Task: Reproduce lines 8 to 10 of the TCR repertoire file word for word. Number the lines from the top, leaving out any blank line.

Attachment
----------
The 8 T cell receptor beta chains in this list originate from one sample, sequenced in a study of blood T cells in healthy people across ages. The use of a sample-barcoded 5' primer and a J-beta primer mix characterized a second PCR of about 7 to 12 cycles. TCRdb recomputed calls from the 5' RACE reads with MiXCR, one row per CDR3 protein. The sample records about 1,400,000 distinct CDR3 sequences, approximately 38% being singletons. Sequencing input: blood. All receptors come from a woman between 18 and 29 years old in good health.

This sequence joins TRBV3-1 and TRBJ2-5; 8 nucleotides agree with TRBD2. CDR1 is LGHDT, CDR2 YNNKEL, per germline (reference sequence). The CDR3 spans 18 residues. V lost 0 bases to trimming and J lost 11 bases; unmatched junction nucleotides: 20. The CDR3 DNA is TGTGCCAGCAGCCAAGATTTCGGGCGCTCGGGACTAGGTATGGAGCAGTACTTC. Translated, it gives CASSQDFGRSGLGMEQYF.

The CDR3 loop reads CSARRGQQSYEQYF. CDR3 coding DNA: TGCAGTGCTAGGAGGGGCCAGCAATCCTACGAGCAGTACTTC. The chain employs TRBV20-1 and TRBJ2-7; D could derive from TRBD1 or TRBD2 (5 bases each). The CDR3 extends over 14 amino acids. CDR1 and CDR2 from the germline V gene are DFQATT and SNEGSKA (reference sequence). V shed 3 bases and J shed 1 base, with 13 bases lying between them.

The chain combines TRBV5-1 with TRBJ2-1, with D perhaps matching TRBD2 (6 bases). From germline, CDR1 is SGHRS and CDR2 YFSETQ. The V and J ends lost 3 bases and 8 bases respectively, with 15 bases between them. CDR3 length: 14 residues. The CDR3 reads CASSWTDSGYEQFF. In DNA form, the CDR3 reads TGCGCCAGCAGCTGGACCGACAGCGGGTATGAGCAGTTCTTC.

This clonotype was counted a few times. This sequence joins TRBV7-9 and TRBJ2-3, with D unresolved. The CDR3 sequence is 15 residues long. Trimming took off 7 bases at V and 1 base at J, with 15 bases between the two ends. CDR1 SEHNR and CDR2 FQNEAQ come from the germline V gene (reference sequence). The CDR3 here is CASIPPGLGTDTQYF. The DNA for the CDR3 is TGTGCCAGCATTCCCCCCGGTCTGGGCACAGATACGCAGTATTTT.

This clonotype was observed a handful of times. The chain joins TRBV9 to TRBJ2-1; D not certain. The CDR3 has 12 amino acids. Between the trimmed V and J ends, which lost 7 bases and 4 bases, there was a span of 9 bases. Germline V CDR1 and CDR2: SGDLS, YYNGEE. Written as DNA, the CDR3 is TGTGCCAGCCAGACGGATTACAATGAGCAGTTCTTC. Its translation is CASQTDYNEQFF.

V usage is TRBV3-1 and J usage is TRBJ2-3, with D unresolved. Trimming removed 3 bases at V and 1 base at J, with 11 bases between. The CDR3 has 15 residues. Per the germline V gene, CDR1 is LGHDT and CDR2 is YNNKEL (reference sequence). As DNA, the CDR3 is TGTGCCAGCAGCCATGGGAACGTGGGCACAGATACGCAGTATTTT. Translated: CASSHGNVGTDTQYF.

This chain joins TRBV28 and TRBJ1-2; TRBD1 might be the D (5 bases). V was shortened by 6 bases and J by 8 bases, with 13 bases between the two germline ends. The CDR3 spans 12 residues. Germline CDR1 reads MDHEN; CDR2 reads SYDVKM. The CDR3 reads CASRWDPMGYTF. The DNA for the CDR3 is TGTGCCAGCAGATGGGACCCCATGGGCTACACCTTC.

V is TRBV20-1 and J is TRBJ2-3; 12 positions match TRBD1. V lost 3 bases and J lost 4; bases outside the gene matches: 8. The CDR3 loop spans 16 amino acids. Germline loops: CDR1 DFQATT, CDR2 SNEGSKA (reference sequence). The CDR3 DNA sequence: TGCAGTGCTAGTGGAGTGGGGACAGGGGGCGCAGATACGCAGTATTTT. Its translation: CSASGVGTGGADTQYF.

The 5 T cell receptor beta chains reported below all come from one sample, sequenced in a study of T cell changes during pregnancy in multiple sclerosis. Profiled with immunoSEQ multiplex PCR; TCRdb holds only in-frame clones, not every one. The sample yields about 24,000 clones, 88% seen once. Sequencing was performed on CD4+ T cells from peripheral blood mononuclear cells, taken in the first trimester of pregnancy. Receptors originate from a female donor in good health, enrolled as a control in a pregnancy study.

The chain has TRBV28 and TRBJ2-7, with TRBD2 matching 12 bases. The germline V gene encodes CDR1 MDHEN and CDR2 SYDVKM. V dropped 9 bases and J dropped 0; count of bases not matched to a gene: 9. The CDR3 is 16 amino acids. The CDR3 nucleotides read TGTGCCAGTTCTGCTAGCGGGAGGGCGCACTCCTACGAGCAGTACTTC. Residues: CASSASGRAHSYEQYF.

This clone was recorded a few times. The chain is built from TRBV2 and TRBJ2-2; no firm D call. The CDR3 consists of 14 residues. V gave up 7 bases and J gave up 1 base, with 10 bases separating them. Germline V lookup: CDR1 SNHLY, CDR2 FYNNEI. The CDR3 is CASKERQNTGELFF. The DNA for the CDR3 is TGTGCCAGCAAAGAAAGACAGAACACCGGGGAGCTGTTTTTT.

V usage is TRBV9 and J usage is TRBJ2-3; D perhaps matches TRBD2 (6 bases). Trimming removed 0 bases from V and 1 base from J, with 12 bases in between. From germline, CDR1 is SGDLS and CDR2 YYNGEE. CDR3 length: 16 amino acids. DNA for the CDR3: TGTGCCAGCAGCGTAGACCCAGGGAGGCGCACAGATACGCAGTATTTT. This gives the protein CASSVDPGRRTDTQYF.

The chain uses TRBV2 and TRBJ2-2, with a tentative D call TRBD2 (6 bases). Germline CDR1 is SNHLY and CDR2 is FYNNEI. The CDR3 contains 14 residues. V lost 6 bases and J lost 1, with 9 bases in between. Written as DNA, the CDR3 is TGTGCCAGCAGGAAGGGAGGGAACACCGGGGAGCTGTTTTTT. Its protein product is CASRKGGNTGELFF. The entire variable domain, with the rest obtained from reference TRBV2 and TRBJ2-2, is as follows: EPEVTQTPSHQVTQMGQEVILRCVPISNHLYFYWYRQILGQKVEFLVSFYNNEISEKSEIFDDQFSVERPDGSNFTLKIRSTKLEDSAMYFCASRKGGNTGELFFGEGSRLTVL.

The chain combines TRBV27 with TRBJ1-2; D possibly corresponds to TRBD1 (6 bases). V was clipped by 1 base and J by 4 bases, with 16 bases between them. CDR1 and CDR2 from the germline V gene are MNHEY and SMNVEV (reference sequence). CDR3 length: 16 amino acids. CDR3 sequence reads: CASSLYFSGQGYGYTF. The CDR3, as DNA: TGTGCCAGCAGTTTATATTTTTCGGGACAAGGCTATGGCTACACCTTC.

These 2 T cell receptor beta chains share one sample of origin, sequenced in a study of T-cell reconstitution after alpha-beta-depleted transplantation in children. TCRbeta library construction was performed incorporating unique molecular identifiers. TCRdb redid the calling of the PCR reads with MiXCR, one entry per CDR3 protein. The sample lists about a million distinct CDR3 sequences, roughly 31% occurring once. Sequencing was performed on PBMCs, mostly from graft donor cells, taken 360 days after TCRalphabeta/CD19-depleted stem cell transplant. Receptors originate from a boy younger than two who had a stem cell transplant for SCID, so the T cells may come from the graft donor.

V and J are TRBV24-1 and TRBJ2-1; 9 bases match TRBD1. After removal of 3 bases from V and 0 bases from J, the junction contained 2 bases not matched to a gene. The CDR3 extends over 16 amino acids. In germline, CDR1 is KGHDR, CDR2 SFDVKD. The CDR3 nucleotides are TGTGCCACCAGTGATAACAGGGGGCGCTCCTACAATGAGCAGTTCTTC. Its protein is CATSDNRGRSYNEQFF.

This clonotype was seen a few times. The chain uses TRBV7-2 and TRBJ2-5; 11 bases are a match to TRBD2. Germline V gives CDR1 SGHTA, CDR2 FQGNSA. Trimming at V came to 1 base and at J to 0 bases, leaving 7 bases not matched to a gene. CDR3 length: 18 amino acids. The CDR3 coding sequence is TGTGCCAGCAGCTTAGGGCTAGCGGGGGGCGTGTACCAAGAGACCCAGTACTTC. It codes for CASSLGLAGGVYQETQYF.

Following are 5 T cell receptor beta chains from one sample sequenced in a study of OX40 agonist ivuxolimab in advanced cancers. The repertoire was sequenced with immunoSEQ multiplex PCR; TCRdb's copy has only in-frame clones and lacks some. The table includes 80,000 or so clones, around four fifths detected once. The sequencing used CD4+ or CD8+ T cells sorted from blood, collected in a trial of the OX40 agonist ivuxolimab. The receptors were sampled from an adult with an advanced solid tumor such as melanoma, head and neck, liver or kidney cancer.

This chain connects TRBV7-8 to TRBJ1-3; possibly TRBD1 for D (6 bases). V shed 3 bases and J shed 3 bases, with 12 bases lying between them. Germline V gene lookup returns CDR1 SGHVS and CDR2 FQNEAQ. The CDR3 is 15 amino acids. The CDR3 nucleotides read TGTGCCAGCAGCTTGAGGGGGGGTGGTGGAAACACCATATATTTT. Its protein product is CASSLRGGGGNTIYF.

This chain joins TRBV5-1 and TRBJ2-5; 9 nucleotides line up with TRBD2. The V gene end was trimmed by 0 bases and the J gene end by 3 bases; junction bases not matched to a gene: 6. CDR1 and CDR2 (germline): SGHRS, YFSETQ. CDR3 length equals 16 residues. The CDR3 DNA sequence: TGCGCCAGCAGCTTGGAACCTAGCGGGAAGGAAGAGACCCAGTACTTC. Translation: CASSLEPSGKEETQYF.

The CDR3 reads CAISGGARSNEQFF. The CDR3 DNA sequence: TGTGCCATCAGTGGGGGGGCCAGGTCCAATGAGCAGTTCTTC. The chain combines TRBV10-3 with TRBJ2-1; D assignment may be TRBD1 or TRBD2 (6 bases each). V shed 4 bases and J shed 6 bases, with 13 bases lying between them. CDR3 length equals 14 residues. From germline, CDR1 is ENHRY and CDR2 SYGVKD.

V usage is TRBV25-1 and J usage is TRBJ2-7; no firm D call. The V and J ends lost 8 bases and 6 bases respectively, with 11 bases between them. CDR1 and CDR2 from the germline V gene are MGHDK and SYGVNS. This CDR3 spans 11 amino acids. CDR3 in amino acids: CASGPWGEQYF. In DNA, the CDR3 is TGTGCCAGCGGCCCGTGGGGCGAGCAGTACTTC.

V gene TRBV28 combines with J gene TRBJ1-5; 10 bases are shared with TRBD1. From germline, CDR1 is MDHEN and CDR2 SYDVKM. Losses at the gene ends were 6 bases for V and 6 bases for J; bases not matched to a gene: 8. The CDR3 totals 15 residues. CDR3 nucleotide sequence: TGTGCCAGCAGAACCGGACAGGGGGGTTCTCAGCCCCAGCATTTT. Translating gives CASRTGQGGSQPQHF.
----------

This chain joins TRBV28 and TRBJ1-2; TRBD1 might be the D (5 bases). V was shortened by 6 bases and J by 8 bases, with 13 bases between the two germline ends. The CDR3 spans 12 residues. Germline CDR1 reads MDHEN; CDR2 reads SYDVKM. The CDR3 reads CASRWDPMGYTF. The DNA for the CDR3 is TGTGCCAGCAGATGGGACCCCATGGGCTACACCTTC.

V is TRBV20-1 and J is TRBJ2-3; 12 positions match TRBD1. V lost 3 bases and J lost 4; bases outside the gene matches: 8. The CDR3 loop spans 16 amino acids. Germline loops: CDR1 DFQATT, CDR2 SNEGSKA (reference sequence). The CDR3 DNA sequence: TGCAGTGCTAGTGGAGTGGGGACAGGGGGCGCAGATACGCAGTATTTT. Its translation: CSASGVGTGGADTQYF.

The 5 T cell receptor beta chains reported below all come from one sample, sequenced in a study of T cell changes during pregnancy in multiple sclerosis. Profiled with immunoSEQ multiplex PCR; TCRdb holds only in-frame clones, not every one. The sample yields about 24,000 clones, 88% seen once. Sequencing was performed on CD4+ T cells from peripheral blood mononuclear cells, taken in the first trimester of pregnancy. Receptors originate from a female donor in good health, enrolled as a control in a pregnancy study.